I just finished a book I wish I’d read when I was writing Uninvented. The subtitle made me curious: The Apostle Reinterpreted and Reimagined in his Own Time. The Author, Sarah Ruden, is a classics scholar, and an impressive one at that. Although she is a Quaker and not an Evangelical Christian, as I am, and does not believe in the doctrine of the inspiration of Scripture as I explain it in the book, she is clearly a passionate Christian. The theme of the book fits an Uninvented perspective perfectly, although she never addresses why the Bible and Christianity are true. If it isn’t true, I don’t much care what Paul had to say, Apostle or not. However, as I argue in the book, the Apostle could not be invented, especially his teaching, which is what she addresses in her book.

To set up the theme of Uninvented, we’ll need to address the proverbial elephant in the room, Paul’s conversion. She glosses over his encounter with Jesus on the road to Damascus in a couple paragraphs in her preface, but never directly addresses the historicity of the event. No one disputes something happened to Paul on the road to Damascus, but many dispute something supernatural happened. Was Paul actually confronted by the risen Jesus, or not.  Ruden seems to believe the historicity of the events in the Bible isn’t as relevant as our perceptions of those events, however they were recorded or whatever happened. Be that as it may, there is much valuable in her book that lends credibility to the argument of Uninvented. In the vernacular the conclusion is, you just can’t make this stuff up!

Since what has come to be known at “the 60s,” the secular anti-biblical narrative broke out of academia and among intellectual elites in general, into the wider culture. The Apostle Paul in this telling is a big meanie, anti-misogynist bigot, among other things. I might be overstating the case a bit, but not by much. Needless to say, the text doesn’t support such conclusions about Paul, but broader secular culture isn’t much concerned with the text. Ruden most definitely is, in the original language and the Greco-Roman cultural context. Her knowledge of that context is impressive, and she quotes extensively from writers and thinkers of the time to try to understand the real societal situation Paul was writing to and for.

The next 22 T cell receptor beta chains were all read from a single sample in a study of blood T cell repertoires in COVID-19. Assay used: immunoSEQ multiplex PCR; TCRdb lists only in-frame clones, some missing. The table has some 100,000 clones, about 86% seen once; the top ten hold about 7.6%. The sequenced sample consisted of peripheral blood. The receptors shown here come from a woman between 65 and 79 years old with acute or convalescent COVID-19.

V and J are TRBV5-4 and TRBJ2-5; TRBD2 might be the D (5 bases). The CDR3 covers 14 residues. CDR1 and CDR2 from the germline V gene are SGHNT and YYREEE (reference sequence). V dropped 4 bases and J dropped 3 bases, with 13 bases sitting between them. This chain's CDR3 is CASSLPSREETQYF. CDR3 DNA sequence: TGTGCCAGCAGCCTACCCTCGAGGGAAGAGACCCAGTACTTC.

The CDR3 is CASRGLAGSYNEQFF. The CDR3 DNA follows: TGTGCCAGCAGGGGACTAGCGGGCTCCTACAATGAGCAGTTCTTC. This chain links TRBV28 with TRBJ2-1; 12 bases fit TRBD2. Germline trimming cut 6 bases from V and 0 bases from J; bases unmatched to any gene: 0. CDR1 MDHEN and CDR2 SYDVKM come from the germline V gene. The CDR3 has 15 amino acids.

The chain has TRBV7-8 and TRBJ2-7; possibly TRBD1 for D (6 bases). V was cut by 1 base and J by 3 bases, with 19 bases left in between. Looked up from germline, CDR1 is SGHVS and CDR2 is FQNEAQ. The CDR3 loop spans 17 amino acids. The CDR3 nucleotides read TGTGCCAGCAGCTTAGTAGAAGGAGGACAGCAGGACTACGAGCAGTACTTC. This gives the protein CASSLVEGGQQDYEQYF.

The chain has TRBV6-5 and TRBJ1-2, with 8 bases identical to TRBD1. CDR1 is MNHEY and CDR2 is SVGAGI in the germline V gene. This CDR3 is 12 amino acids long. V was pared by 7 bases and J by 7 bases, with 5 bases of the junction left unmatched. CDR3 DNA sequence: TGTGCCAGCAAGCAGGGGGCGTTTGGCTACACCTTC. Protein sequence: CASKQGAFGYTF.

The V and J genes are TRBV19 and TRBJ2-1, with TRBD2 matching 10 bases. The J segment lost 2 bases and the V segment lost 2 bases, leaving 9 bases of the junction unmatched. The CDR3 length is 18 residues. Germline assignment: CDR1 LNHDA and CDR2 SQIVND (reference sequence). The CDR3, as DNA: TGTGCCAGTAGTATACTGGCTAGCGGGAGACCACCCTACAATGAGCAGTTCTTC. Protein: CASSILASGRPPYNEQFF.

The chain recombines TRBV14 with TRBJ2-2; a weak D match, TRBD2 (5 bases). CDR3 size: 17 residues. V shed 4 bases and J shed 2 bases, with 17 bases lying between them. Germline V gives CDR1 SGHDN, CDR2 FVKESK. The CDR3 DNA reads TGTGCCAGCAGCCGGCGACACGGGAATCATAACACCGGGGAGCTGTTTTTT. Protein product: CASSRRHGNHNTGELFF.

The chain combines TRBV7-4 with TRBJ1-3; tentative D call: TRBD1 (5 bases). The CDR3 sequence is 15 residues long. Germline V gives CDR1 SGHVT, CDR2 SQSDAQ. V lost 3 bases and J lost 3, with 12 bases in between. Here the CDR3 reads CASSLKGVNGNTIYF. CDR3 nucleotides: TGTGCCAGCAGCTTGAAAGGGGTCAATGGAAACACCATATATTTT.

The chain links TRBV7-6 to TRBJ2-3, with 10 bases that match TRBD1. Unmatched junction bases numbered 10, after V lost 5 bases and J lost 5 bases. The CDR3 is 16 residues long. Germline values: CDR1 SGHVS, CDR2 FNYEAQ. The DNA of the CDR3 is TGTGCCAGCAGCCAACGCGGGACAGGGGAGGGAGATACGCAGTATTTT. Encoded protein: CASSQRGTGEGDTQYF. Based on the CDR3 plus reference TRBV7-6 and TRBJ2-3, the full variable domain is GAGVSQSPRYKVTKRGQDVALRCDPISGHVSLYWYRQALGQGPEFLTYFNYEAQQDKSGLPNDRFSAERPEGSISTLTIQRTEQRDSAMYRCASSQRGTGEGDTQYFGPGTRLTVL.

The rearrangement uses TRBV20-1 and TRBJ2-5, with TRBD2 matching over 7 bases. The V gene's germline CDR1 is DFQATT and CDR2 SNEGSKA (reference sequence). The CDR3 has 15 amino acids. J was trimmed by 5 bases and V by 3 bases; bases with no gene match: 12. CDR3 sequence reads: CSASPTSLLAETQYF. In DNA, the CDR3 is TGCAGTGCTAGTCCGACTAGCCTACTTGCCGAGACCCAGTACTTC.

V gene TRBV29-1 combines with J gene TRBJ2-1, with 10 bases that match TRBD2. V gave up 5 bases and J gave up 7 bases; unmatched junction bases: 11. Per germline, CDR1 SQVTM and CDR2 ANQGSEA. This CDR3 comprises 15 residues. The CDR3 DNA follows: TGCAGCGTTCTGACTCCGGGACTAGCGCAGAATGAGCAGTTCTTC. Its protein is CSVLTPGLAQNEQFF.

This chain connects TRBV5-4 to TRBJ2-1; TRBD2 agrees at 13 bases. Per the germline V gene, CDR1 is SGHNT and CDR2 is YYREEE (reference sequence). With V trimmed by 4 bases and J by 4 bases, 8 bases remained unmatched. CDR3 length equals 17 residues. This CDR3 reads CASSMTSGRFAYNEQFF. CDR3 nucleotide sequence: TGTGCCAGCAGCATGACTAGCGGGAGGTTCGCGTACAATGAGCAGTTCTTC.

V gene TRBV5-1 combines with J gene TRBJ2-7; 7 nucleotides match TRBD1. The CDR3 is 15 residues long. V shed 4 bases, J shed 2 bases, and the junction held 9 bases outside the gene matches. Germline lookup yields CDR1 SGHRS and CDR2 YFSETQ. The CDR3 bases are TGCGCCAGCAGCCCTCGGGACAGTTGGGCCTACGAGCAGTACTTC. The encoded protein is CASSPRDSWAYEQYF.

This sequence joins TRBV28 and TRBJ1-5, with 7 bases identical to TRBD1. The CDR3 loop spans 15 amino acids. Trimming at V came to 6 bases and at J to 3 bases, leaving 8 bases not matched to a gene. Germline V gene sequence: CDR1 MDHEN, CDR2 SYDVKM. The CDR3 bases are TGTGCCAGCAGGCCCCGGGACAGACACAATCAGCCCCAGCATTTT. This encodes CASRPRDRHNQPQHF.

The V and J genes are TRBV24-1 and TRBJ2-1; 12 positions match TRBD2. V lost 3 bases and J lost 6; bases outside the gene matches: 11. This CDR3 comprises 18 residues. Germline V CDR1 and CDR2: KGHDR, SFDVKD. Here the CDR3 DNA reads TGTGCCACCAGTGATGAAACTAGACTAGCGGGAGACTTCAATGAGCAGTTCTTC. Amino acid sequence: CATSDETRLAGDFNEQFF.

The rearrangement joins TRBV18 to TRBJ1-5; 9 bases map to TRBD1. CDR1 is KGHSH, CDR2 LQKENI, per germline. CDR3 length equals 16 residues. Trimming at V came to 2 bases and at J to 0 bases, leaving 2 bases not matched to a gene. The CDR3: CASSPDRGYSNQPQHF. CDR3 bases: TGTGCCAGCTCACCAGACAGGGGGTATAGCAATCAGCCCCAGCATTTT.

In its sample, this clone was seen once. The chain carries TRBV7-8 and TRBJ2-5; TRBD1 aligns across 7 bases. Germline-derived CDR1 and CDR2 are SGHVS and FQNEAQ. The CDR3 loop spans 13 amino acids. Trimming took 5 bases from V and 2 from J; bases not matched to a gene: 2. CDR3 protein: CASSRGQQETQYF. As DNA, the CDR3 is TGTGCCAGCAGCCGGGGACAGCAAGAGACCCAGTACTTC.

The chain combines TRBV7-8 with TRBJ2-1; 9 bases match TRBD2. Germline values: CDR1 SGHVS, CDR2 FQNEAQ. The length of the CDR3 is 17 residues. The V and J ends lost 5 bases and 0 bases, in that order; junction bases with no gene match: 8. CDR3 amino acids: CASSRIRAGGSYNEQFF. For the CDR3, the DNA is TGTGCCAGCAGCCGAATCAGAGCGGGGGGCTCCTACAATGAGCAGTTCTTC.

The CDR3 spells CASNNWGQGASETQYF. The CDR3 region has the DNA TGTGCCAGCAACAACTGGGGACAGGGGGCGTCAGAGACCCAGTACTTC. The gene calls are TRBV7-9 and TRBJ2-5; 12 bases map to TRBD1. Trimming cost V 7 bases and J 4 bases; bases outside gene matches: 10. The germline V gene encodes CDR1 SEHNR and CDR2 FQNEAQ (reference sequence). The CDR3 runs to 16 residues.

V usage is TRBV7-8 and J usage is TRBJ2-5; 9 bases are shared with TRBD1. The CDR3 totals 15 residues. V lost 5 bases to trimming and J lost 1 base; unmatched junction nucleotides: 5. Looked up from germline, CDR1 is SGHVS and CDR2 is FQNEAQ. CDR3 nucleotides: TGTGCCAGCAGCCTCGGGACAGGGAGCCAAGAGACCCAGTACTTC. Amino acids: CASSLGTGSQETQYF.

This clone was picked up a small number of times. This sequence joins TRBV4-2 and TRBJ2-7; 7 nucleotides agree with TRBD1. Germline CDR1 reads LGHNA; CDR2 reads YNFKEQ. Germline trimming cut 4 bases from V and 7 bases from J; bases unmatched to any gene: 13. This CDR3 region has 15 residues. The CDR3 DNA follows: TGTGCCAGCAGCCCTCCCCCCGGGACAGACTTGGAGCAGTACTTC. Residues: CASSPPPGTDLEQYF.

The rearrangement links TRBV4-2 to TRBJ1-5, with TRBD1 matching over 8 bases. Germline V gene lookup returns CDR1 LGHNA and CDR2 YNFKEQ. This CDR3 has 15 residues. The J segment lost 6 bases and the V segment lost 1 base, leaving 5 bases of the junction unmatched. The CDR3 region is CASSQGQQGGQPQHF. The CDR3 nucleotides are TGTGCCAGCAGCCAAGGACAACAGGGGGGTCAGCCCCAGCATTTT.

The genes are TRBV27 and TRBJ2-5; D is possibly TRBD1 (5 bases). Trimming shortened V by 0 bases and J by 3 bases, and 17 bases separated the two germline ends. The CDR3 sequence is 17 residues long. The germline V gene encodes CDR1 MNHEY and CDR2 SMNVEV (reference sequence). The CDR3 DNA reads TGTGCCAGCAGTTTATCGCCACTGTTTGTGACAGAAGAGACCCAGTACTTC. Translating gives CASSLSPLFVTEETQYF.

Many people since the Enlightenment carelessly read modern assumptions into the biblical text, including many of the most influential biblical critics of the last several hundred years. For much of that time, critical scholarship almost ignored the Jewish context of Jesus’ world and claimed much of what we read in the gospels was written back into the gospels by Greek speaking, non-Jewish Christians. For them it was the needs of the Christian communities much later that in effect created the gospel stories from a kernel of historical events. For these scholars with an anti-supernatural bias, this was a way to explain away the miracles as having actually happened because their bias wouldn’t allow them to happen. Miracles can’t happen, but they must be explained some way, and this was their way. The same thing, but without the bias, happens when people read Paul about women or homosexuality or slavery. Knowing little about the Jewish and Greco-Roman context of the gospels, they misinterpret what Paul says, and miss its world altering genius.

Ruden tackles these and a few other issues, and shows how those who know nothing or little of the ancient world will never understand Paul. His teaching was radically novel at the time, and it was largely Paul’s teaching based upon the implications of the gospel that created the modern world. Her premise makes the point:

To me, even the first efforts at setting Paul’s words against the words of polytheistic authors helped explain why early Christianity was so compelling, growing as no popular movement ever had before.

Speaking of marriage, she claims Paul’s teaching was “as different from anything before or since, as the command to turn the other cheek.” After Paul, men and women and marriage could never be viewed the same way it was in the ancient world. For Paul, “faithfulness in marriage now applied equally to both men and women” which was “a real shocker.” The fruit of such shocking novelty took a long time to develop, but it was because of Paul that women eventually became equal partners at the marriage table. Everything about the new Christian conception of marriage “was entirely against Greco-Roman norms.” Even Jews, who should have known better, often treated women as second-class citizens, and sometimes worse.

This all raises a question I talk often about in Uninvented: where did such unique teaching come from? And both from the lips of Jesus and Paul. Ruden is not a secularist and believes in a spiritual reality, and at times hints it can only come from world beyond this one, but her focus is more sociological. That is of course valuable, but I’m more interested in truth, if the Bible is what it declares itself to be, God’s inerrant authoritative revelation about himself and the ultimate meaning of all things. If it’s not, I’m not interested. So, I argue, what Paul and Jesus taught was so radical, so contrary to every Jewish and Greco-Roman teaching and expectation at the time, that it could not possibly be merely human invention. It is more plausible to believe that such teaching had behind it a divine source which Paul was confronted by on the road to Damascus: the risen Jesus!